“When our firm reviews a cooperative’s proprietary lease, we interview the board carefully to determine how the cooperative has charged for repairs and replacements of portions of building systems located in apartments in the past. [We also look at] what the board members believe is the optimum policy for allocation of such expenses in their building; and what the likelihood is for tenant-shareholders in the building to approve a change in allocation of responsibility for repairs,” Berkey says. “We then suggest improvements to the repair clauses of the lease which allocate responsibility between the cooperative and tenant-shareholder. We always suggest that the alteration paragraph of the proprietary lease require the tenant-shareholder to sign the building’s form of alteration agreement as a condition of obtaining board approval for any changes.”

The board should communicate with the building’s tenant-shareholders and advise them of their building’s policies regarding repairs, replacements and apartment alterations. This will avoid claims that tenant-shareholders were not aware of their obligations.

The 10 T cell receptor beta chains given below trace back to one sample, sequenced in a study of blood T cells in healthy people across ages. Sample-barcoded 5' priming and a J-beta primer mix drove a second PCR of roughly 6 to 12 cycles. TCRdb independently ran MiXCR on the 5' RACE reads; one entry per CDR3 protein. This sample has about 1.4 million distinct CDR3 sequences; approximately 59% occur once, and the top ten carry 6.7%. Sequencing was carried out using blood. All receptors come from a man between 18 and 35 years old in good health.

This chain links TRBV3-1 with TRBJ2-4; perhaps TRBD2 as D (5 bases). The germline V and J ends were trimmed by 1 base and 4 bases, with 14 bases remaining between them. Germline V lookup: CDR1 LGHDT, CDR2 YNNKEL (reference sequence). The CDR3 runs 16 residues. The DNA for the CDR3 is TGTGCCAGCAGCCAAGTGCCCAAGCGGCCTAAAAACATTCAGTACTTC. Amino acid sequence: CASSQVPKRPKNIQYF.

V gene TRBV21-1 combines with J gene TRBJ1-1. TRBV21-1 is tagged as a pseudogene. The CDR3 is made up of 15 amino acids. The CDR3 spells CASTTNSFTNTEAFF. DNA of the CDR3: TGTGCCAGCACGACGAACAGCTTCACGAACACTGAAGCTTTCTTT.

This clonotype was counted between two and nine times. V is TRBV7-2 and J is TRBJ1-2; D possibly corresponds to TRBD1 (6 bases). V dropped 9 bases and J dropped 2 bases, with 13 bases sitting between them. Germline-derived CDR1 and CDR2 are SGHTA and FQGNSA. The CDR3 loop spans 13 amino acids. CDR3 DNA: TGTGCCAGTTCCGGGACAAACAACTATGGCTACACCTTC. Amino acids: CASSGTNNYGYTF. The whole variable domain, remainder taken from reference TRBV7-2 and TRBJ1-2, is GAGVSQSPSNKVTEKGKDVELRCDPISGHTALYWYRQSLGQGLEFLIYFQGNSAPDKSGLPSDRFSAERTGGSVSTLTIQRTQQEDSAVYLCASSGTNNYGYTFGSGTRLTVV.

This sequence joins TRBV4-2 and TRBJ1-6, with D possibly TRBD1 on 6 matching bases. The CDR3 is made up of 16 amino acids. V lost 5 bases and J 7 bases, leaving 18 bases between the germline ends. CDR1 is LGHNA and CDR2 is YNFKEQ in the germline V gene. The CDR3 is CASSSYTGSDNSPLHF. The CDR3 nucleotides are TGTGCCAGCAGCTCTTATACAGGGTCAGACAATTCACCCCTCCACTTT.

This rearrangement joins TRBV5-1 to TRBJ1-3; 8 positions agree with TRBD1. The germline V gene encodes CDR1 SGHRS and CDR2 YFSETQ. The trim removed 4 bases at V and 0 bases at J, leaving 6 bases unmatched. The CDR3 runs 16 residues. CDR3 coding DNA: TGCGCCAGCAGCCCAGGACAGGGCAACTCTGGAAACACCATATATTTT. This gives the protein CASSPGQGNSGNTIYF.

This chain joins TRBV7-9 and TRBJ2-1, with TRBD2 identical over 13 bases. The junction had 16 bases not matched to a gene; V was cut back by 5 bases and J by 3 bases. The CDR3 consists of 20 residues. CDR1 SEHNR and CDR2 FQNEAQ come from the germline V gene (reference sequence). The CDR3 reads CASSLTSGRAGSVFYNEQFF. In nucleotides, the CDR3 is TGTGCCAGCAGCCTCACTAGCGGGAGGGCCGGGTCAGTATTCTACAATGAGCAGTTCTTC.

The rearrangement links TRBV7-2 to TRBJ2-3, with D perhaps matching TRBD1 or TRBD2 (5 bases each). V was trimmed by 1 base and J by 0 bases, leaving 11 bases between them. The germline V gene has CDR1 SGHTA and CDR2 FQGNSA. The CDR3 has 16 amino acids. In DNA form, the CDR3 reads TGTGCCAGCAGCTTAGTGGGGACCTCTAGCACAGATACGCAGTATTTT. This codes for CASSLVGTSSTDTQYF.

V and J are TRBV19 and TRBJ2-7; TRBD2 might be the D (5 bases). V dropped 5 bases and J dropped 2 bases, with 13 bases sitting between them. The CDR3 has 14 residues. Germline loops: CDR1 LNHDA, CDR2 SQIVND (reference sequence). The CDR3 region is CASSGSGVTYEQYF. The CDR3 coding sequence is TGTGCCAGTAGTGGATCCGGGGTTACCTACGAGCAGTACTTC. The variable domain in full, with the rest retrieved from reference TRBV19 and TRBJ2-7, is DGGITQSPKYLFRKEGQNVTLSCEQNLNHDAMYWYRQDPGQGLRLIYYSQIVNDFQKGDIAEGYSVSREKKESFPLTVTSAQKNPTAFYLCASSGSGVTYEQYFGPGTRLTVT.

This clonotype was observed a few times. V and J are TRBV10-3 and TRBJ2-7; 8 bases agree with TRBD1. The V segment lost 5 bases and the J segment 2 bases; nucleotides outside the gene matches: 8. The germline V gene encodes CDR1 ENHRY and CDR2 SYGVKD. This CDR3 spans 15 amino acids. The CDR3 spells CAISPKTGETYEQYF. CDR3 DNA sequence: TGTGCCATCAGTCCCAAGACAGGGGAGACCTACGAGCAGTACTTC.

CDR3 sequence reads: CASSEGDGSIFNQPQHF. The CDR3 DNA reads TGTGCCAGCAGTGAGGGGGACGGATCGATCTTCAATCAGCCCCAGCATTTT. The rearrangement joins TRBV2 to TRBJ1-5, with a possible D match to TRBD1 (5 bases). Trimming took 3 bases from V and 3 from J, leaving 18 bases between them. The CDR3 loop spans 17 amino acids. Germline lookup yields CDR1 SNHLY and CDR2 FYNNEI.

“Certainly the best way to avoid conflict and confusion regarding responsibility is to have the responsible party designated in the proprietary lease or condominium bylaws,” Murray says. “It helps if the co-op/condo is consistent in its treatments of the situation each time it arises and it is useful for the applicable responsibility to be communicated to all shareholders/unit owners in writing.”

In a co-op where a lease amendment has not been passed, the board could pass a house rule interpreting the lease so that everyone is given notice as to who is responsible for a given item.

“We like to put together a building information sheet which is a general guide to the fundamentals of the corporation,” says Kuffel. “Communication is key so that there are no misunderstandings.”